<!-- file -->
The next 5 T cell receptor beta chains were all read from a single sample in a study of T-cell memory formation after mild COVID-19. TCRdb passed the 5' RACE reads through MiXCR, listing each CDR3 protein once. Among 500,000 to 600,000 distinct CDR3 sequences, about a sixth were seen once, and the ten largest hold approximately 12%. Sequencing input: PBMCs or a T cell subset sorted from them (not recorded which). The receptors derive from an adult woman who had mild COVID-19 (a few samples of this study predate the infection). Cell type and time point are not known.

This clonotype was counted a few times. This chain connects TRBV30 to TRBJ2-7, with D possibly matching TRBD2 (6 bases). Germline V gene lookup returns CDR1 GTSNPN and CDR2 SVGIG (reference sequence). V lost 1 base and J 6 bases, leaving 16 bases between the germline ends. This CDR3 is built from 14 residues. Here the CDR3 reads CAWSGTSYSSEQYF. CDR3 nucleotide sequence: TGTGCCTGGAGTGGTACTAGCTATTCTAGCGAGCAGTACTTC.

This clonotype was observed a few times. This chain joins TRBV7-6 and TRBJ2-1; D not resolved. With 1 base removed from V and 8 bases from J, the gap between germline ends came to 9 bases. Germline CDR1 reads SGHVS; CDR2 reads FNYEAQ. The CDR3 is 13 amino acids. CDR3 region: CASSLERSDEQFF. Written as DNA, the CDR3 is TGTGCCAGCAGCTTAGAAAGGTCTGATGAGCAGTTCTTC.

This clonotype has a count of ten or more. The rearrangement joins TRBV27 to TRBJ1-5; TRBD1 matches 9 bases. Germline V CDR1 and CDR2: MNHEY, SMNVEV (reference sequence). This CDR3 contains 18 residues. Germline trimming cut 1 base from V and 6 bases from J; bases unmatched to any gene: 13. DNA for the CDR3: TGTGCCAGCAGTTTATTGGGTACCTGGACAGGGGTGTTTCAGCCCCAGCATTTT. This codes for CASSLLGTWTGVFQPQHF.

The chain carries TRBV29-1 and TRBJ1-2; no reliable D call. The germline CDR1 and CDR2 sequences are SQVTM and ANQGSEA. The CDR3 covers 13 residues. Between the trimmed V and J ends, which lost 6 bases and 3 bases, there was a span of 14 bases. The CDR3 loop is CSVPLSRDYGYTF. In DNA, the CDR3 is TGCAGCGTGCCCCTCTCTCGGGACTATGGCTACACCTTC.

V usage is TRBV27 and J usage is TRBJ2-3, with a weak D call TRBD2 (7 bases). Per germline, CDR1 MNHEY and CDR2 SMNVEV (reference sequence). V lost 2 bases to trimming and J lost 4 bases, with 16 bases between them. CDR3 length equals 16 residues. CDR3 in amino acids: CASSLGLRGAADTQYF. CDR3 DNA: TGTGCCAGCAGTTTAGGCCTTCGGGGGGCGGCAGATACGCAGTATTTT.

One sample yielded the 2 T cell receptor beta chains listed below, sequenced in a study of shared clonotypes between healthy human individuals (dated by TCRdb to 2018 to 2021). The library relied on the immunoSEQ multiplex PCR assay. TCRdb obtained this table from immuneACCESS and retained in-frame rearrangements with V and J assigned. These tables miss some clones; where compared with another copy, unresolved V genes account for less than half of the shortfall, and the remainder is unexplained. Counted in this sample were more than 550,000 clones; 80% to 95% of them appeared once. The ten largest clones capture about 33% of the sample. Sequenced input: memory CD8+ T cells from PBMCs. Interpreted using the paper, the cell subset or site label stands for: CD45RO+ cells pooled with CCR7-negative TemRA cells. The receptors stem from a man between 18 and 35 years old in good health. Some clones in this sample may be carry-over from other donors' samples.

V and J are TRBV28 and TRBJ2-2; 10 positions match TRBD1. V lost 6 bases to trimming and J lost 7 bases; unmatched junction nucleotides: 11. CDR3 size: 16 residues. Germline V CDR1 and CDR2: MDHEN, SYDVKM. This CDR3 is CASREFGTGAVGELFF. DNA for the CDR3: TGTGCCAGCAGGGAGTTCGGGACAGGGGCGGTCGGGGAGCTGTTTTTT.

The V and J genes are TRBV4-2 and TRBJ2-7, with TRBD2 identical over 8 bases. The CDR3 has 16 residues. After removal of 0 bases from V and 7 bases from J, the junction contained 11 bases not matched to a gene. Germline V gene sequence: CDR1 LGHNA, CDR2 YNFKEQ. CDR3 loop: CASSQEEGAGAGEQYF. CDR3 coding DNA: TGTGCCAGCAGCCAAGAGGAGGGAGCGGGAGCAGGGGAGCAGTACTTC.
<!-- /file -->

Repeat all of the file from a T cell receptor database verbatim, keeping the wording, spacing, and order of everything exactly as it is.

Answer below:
The next 5 T cell receptor beta chains were all read from a single sample in a study of T-cell memory formation after mild COVID-19. TCRdb passed the 5' RACE reads through MiXCR, listing each CDR3 protein once. Among 500,000 to 600,000 distinct CDR3 sequences, about a sixth were seen once, and the ten largest hold approximately 12%. Sequencing input: PBMCs or a T cell subset sorted from them (not recorded which). The receptors derive from an adult woman who had mild COVID-19 (a few samples of this study predate the infection). Cell type and time point are not known.

This clonotype was counted a few times. This chain connects TRBV30 to TRBJ2-7, with D possibly matching TRBD2 (6 bases). Germline V gene lookup returns CDR1 GTSNPN and CDR2 SVGIG (reference sequence). V lost 1 base and J 6 bases, leaving 16 bases between the germline ends. This CDR3 is built from 14 residues. Here the CDR3 reads CAWSGTSYSSEQYF. CDR3 nucleotide sequence: TGTGCCTGGAGTGGTACTAGCTATTCTAGCGAGCAGTACTTC.

This clonotype was observed a few times. This chain joins TRBV7-6 and TRBJ2-1; D not resolved. With 1 base removed from V and 8 bases from J, the gap between germline ends came to 9 bases. Germline CDR1 reads SGHVS; CDR2 reads FNYEAQ. The CDR3 is 13 amino acids. CDR3 region: CASSLERSDEQFF. Written as DNA, the CDR3 is TGTGCCAGCAGCTTAGAAAGGTCTGATGAGCAGTTCTTC.

This clonotype has a count of ten or more. The rearrangement joins TRBV27 to TRBJ1-5; TRBD1 matches 9 bases. Germline V CDR1 and CDR2: MNHEY, SMNVEV (reference sequence). This CDR3 contains 18 residues. Germline trimming cut 1 base from V and 6 bases from J; bases unmatched to any gene: 13. DNA for the CDR3: TGTGCCAGCAGTTTATTGGGTACCTGGACAGGGGTGTTTCAGCCCCAGCATTTT. This codes for CASSLLGTWTGVFQPQHF.

The chain carries TRBV29-1 and TRBJ1-2; no reliable D call. The germline CDR1 and CDR2 sequences are SQVTM and ANQGSEA. The CDR3 covers 13 residues. Between the trimmed V and J ends, which lost 6 bases and 3 bases, there was a span of 14 bases. The CDR3 loop is CSVPLSRDYGYTF. In DNA, the CDR3 is TGCAGCGTGCCCCTCTCTCGGGACTATGGCTACACCTTC.

V usage is TRBV27 and J usage is TRBJ2-3, with a weak D call TRBD2 (7 bases). Per germline, CDR1 MNHEY and CDR2 SMNVEV (reference sequence). V lost 2 bases to trimming and J lost 4 bases, with 16 bases between them. CDR3 length equals 16 residues. CDR3 in amino acids: CASSLGLRGAADTQYF. CDR3 DNA: TGTGCCAGCAGTTTAGGCCTTCGGGGGGCGGCAGATACGCAGTATTTT.

One sample yielded the 2 T cell receptor beta chains listed below, sequenced in a study of shared clonotypes between healthy human individuals (dated by TCRdb to 2018 to 2021). The library relied on the immunoSEQ multiplex PCR assay. TCRdb obtained this table from immuneACCESS and retained in-frame rearrangements with V and J assigned. These tables miss some clones; where compared with another copy, unresolved V genes account for less than half of the shortfall, and the remainder is unexplained. Counted in this sample were more than 550,000 clones; 80% to 95% of them appeared once. The ten largest clones capture about 33% of the sample. Sequenced input: memory CD8+ T cells from PBMCs. Interpreted using the paper, the cell subset or site label stands for: CD45RO+ cells pooled with CCR7-negative TemRA cells. The receptors stem from a man between 18 and 35 years old in good health. Some clones in this sample may be carry-over from other donors' samples.

V and J are TRBV28 and TRBJ2-2; 10 positions match TRBD1. V lost 6 bases to trimming and J lost 7 bases; unmatched junction nucleotides: 11. CDR3 size: 16 residues. Germline V CDR1 and CDR2: MDHEN, SYDVKM. This CDR3 is CASREFGTGAVGELFF. DNA for the CDR3: TGTGCCAGCAGGGAGTTCGGGACAGGGGCGGTCGGGGAGCTGTTTTTT.

The V and J genes are TRBV4-2 and TRBJ2-7, with TRBD2 identical over 8 bases. The CDR3 has 16 residues. After removal of 0 bases from V and 7 bases from J, the junction contained 11 bases not matched to a gene. Germline V gene sequence: CDR1 LGHNA, CDR2 YNFKEQ. CDR3 loop: CASSQEEGAGAGEQYF. CDR3 coding DNA: TGTGCCAGCAGCCAAGAGGAGGGAGCGGGAGCAGGGGAGCAGTACTTC.